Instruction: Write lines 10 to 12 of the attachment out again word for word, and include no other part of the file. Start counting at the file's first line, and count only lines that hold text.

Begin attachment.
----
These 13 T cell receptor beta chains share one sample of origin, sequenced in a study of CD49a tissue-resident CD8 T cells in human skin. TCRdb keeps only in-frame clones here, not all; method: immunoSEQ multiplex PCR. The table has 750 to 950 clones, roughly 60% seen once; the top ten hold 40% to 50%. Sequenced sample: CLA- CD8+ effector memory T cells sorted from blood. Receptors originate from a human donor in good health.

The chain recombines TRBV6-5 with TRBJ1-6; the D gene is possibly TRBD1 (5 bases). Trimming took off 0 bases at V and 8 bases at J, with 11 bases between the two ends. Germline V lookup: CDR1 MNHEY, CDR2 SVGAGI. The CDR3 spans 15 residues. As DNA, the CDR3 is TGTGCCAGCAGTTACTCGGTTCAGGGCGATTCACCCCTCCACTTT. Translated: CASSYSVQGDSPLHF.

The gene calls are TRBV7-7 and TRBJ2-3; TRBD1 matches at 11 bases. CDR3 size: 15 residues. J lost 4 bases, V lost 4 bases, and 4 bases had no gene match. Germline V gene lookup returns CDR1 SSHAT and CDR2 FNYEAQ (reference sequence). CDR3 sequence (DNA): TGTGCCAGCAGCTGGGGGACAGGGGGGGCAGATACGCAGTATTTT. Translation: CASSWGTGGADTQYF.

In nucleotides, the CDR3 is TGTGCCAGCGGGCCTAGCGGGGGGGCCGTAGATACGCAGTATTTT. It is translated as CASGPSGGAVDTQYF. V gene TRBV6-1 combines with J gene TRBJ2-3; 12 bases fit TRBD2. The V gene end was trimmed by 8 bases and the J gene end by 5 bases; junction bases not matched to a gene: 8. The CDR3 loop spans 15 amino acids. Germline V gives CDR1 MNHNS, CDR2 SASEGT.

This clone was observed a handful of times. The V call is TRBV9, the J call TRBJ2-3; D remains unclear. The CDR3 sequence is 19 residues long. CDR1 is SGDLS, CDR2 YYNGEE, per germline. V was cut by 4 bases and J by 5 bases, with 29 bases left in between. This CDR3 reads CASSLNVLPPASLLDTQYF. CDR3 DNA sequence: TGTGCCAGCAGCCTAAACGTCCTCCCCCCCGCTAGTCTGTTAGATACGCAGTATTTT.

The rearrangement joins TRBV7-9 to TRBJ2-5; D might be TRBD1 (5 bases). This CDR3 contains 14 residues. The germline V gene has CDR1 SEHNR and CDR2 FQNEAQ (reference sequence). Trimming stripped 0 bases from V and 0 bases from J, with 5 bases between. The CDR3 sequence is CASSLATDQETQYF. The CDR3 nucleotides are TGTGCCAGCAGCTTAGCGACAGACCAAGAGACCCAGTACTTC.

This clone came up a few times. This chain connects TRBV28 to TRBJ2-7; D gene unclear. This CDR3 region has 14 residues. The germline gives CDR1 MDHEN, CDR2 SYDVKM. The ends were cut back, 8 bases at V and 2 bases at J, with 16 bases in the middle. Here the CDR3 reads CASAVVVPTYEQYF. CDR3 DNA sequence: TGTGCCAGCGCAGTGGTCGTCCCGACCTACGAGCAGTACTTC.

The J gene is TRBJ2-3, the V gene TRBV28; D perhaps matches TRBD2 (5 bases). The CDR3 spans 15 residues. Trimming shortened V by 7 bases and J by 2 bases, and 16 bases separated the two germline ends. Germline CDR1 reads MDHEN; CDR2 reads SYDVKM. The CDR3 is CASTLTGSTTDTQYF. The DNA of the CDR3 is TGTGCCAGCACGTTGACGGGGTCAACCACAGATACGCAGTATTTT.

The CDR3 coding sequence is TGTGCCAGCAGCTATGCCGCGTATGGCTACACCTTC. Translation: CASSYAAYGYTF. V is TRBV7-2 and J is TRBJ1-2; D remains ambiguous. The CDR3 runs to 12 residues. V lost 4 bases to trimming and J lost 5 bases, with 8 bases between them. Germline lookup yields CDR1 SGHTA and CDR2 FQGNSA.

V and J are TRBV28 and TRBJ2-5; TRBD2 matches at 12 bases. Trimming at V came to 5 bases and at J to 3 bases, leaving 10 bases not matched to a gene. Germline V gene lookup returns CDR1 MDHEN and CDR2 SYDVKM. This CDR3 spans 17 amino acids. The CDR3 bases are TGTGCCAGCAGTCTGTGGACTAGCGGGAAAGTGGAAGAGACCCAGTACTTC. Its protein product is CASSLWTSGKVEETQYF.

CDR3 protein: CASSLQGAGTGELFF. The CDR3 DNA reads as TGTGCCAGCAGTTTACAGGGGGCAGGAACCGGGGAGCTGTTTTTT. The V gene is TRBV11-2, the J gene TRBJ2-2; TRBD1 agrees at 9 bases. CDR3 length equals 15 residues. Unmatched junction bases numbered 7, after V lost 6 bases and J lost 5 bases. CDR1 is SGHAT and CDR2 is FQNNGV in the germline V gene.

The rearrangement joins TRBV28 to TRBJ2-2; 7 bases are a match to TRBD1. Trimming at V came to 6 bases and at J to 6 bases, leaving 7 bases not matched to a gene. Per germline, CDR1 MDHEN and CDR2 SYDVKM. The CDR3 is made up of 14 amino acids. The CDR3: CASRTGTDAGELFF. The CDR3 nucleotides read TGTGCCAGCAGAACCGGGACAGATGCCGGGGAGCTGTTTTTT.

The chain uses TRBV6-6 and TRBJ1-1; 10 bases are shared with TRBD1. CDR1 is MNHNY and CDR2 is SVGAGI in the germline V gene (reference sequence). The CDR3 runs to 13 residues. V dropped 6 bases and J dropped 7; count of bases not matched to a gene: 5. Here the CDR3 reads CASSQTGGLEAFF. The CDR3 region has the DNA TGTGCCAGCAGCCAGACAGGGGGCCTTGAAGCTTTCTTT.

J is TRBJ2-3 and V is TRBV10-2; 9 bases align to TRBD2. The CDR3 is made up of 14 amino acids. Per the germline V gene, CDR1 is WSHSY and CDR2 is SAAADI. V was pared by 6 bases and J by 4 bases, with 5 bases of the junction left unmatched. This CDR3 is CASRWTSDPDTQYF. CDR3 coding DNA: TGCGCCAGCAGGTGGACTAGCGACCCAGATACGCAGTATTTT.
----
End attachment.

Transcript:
V and J are TRBV28 and TRBJ2-5; TRBD2 matches at 12 bases. Trimming at V came to 5 bases and at J to 3 bases, leaving 10 bases not matched to a gene. Germline V gene lookup returns CDR1 MDHEN and CDR2 SYDVKM. This CDR3 spans 17 amino acids. The CDR3 bases are TGTGCCAGCAGTCTGTGGACTAGCGGGAAAGTGGAAGAGACCCAGTACTTC. Its protein product is CASSLWTSGKVEETQYF.

CDR3 protein: CASSLQGAGTGELFF. The CDR3 DNA reads as TGTGCCAGCAGTTTACAGGGGGCAGGAACCGGGGAGCTGTTTTTT. The V gene is TRBV11-2, the J gene TRBJ2-2; TRBD1 agrees at 9 bases. CDR3 length equals 15 residues. Unmatched junction bases numbered 7, after V lost 6 bases and J lost 5 bases. CDR1 is SGHAT and CDR2 is FQNNGV in the germline V gene.

The rearrangement joins TRBV28 to TRBJ2-2; 7 bases are a match to TRBD1. Trimming at V came to 6 bases and at J to 6 bases, leaving 7 bases not matched to a gene. Per germline, CDR1 MDHEN and CDR2 SYDVKM. The CDR3 is made up of 14 amino acids. The CDR3: CASRTGTDAGELFF. The CDR3 nucleotides read TGTGCCAGCAGAACCGGGACAGATGCCGGGGAGCTGTTTTTT.